After a fire which killed his father and scarred his sister, a guilt-ridden victim of psychosomatic blindness is released from a mental hospital and goes back home to stay with his estranged sister. However, it appears that someone is out for revenge and wants to drive him crazy. Written by
Anthony Perkins had special contact lenses made that he could barely see through, so he'd actually be nearly blind while filming his scenes. He popped the lenses in just prior to filming and was led onto the set by a crew member. See more »
Apparently set in dead of winter (everyone keeps talking about freezing temperatures and how cold it is), but grass, trees and bushes in exterior scenes are all green. See more »
[after rescuing his sister from a house fire]
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Within the limitations of television, this was a tidy little entertainment. How Awful About Allan transcended the crummy cheapness that marred Made-for-TV movies from their historical onset. This pleasantly scary story was better than average because of its workmanlike performances, its unnerving story, and the fact that its main character, Tony Perkins, is not totally sympathetic.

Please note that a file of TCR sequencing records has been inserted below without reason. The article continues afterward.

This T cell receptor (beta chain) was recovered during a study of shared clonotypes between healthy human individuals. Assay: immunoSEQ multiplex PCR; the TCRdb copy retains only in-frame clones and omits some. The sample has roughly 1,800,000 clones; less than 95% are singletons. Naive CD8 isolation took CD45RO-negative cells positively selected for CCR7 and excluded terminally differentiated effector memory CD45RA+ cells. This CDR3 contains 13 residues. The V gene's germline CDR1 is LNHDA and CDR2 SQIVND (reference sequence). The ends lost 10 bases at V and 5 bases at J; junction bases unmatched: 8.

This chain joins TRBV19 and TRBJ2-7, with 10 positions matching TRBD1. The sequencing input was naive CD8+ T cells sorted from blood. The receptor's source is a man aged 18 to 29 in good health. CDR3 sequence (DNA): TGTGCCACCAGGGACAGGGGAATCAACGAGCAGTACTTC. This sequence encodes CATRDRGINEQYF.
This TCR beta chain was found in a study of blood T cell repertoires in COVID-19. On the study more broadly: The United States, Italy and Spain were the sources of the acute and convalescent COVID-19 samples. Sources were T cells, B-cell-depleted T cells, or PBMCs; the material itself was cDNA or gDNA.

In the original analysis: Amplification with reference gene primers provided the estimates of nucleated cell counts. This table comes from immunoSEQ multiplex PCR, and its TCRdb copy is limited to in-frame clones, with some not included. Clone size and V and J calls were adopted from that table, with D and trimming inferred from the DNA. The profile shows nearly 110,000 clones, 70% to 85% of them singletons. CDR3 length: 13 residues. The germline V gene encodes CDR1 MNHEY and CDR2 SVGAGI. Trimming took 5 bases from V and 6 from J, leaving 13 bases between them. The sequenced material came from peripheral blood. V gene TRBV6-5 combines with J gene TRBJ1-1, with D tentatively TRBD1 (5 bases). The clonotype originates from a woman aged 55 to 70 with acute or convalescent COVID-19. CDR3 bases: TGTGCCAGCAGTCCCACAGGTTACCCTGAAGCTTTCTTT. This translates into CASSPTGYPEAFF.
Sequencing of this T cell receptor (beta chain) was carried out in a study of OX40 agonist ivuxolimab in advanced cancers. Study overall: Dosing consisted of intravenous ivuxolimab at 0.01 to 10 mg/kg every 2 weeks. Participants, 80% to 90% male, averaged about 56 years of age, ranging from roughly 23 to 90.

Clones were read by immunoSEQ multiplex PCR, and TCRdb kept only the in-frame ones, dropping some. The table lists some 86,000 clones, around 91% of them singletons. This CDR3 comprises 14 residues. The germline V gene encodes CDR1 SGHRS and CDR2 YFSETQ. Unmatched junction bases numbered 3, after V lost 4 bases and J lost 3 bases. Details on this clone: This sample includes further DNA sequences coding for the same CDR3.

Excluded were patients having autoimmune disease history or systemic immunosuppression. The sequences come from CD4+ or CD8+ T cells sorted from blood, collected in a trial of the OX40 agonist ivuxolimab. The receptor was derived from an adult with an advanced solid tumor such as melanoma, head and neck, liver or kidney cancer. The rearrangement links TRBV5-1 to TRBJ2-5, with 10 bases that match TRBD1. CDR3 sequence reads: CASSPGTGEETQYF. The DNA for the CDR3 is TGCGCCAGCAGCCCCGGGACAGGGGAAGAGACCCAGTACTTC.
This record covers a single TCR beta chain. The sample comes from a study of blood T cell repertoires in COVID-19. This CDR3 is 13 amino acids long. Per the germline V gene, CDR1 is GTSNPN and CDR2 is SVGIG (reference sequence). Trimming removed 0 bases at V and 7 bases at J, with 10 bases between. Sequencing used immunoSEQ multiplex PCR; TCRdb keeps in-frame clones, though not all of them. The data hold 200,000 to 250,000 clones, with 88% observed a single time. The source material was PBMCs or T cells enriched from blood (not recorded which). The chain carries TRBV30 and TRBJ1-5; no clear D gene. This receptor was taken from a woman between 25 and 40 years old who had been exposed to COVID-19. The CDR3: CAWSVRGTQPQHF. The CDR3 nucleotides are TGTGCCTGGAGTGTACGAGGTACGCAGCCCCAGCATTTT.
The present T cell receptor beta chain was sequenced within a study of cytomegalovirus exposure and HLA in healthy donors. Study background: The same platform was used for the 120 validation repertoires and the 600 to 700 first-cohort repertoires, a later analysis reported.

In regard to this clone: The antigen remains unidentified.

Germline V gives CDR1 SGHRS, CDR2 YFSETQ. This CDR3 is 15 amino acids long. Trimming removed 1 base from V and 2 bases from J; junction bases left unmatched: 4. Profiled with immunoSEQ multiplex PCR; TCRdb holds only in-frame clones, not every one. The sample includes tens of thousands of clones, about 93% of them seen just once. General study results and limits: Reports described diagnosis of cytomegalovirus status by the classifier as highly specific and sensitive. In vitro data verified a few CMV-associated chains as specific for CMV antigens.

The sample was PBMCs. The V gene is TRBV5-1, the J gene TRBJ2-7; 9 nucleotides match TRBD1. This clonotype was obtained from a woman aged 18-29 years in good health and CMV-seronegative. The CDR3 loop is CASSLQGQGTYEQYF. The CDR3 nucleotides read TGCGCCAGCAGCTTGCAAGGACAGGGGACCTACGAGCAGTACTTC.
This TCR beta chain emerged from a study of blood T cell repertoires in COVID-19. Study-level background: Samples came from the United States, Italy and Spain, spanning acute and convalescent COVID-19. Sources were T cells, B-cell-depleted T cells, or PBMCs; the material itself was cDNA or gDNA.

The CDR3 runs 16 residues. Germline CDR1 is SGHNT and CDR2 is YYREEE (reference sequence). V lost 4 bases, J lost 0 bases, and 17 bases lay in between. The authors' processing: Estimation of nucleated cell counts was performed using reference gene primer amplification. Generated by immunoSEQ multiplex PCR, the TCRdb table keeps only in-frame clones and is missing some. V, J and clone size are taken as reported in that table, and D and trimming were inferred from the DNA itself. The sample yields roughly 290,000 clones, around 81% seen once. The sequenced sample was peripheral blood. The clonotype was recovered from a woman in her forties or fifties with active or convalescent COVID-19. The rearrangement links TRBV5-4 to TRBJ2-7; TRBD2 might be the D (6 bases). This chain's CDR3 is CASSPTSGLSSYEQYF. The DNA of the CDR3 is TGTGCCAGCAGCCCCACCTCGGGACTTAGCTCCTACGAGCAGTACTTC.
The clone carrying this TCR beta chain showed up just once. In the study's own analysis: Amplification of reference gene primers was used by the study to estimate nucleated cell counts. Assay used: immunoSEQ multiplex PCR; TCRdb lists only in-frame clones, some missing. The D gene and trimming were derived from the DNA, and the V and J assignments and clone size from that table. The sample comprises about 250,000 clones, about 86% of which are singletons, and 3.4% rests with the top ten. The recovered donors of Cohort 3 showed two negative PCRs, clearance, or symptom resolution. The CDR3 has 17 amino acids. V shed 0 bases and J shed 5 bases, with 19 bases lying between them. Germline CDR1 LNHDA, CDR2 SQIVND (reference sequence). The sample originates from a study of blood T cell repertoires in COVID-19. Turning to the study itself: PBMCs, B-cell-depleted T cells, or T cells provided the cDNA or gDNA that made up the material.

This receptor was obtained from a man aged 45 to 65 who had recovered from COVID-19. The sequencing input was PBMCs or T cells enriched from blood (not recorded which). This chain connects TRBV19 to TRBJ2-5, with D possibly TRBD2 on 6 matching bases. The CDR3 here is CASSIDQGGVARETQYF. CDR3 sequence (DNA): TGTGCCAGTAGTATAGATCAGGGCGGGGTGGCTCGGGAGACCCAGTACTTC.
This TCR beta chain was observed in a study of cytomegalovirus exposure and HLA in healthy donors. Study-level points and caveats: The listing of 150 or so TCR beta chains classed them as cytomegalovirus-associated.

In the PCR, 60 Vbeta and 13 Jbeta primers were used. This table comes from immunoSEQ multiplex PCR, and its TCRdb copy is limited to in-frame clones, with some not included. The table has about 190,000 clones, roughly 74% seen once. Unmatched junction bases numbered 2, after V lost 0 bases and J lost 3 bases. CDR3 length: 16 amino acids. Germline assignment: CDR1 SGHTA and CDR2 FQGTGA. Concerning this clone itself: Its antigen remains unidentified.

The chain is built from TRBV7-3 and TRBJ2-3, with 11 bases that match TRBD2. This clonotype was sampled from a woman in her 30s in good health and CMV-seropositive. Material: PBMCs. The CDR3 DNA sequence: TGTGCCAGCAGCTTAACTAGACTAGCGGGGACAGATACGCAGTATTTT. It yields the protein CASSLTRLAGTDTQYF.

Even if you peg the reasons that Perkins has hysterical blindness (and it's wonderfully frustrating seeing the blurred images he's seeing) from the start, the movie accomplishes what it must do right from the start--it causes you to give a damn. You watch because you must.
Finally, there's a special place in my heart for "Olive," played by the late, great Joan Hackett. She was a lovely woman whose quirky, passionate performances always seemed to lift the quality of a film an extra notch.
Anthony Perkins and Julie Harris are just fine, too.
So, get to a dollar store or the Wal-Mart dollar DVD kiosk, grab a copy of How Awful About Allan and swing by the warm blankey department--you're gonna need it.
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